A program supplying seasonal workers to Canadian farmers is necessary to the survival of agriculture in Ontario, according to a new study released by Agri-Food Economic Systems, an economic research firm based in Guelph, Ontario.
Canadian temporary worker website.
Celebrating its 50th anniversary this year, the Seasonal Agricultural Workers Program (SAWP) brings more than 30,000 guest workers to Canada annually, with 17,500 working in Ontario.
“Their labor creates $5.4 billion in economic activity and 34,280 additional agricultural sector jobs,” said Ken Forth, a Hamilton, Ontario, vegetable grower and president of the Foreign Agricultural Resource Management Services (FARMS).
Despite SAWP being a federal program, FARMS has administered it since 1985, when the Canadian government handed the responsibility for running it to the farmers who benefit from the program.
Following World War II, the Hamilton/Niagara area of Ontario experienced a huge influx of immigrants from Italy, Portugal and Eastern Europe. The men went to work at one of the large steel mills then in the region, and their wives went to work in the fields.
Seasonal laborers were plentiful.
“My grandfather used to say you only wanted to take a vehicle with space for the number of workers you wanted and nothing more or you’d get too many,” Forth said.
The immigrants came to the region with nothing, but as time passed, they eventually made enough money to buy houses and improve their lifestyles. “All of a sudden, in the mid-1960s, all these guys started saying, ‘My wife, she’s not working any more,’” he said.
By then, immigration to that part of the country had all but stopped. There were no new immigrants to take their places and little interest from local Canadians to do that kind of work.
The Canadian government launched a pilot guest worker program in 1966, bringing in 264 men from Jamaica. It was a timely decision because by the mid-1970s, all the original immigrant labor had retired.
“They created a bilateral program,” Forth said. “The Canadian government and the governments of the countries where the labor came from, as well as the farm community, were all involved in running the program.”
In 1985, the Canadian government came to the farmers and said the $250,000 they spent each year to run the program made it too expensive. “We said, ‘You can’t close it down! It’s too necessary!’ They said, ‘Then you run it,’” he said.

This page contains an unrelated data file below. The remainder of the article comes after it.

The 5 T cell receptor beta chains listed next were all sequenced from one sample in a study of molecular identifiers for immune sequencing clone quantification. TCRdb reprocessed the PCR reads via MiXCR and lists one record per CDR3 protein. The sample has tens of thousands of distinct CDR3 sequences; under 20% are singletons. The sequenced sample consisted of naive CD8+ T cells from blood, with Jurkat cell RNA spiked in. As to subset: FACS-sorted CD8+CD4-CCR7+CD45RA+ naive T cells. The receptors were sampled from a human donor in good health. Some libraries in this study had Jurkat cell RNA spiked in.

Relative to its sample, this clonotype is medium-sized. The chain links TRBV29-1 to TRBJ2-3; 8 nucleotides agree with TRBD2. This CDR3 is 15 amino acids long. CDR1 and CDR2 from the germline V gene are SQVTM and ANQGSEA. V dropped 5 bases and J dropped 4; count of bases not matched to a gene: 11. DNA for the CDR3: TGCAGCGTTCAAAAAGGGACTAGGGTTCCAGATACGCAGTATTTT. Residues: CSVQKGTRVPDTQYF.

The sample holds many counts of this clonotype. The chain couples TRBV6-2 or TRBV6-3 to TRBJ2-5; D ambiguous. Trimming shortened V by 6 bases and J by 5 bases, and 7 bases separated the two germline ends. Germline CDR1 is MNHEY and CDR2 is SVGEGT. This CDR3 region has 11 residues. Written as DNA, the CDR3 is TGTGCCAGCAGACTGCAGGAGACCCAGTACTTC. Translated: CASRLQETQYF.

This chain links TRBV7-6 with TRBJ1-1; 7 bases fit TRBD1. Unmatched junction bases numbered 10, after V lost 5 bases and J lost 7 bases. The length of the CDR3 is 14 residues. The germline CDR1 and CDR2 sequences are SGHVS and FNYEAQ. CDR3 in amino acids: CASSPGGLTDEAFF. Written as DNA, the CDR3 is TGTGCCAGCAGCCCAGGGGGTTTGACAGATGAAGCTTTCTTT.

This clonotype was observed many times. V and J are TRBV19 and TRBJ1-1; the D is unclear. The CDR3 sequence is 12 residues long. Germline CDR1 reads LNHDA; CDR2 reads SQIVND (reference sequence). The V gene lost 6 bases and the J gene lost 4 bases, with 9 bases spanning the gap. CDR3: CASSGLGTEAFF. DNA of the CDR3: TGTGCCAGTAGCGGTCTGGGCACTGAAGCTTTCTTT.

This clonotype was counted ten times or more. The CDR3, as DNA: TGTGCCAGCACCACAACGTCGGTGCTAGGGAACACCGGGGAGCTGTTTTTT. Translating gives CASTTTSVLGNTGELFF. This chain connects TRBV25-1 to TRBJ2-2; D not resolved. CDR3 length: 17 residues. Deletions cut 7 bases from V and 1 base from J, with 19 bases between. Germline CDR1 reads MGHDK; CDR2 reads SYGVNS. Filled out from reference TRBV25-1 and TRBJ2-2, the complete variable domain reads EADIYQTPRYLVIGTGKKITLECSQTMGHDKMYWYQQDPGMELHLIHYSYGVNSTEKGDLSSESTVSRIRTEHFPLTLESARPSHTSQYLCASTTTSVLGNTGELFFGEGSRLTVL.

So, the farmers set up a nonprofit corporation to run the program. The federal government retained the right to refuse service to any growers whose operation does not meet SAWP standards.
Workers arrive throughout the year, but no worker can stay longer than eight months.
Forth has used the program to hire seasonal workers on his 250-acre farm for 46 years. He and his son hire 18 Jamaican workers, plus two or three local Canadians to work on their operation. One Jamaican worker has worked for them for 31 years.
Keeping workers around for that many years is not uncommon on Canadian farms. Hector Delanghe said returning workers comprise 95 percent of his seasonal help.
Delanghe has a 400-acre farm, 200 acres of which is in fruit. He grows apples, peaches, pears, plums, apricots, nectarines and strawberries in Blenheim, Ontario. Delanghe said he hires about 20 guest workers each year and has used the program for 47 years. “If we get more local help, then we won’t bring in as many foreign workers,” he said.
All of his workers are trained to run the farm machinery. Two are trained assistants, workers who are licensed to apply chemicals on the farm. The rest of the crews “do a lot of pruning, thinning and harvest work.”
The U.S. guest worker program, H-2A, has come under criticism from farm labor groups who contend the program takes jobs from domestic laborers. That kind of criticism exists in Canada, too, coming mainly from advocacy groups and unions, even though Ontario law forbids the unionization of farm labor.
However, the criticism is muted somewhat by research showing large agricultural labor shortages there.
A recent study by the Conference Board of Canada, an independent, nonprofit applied research organization, showed that Canadian agriculture had positions for 59,000 seasonal workers. “We were able to fill 43,000 jobs with foreign workers, leaving 16,000 jobs unfilled,” Forth said.
By 2025, he said, the study projected Canadian agriculture would be short 114,000 jobs. •
– by Dave Weinstock
Correction: May 11, 2016
This story was published with the name of grower Ken Forth, as Ken Force. Good Fruit Grower magazine regrets the error.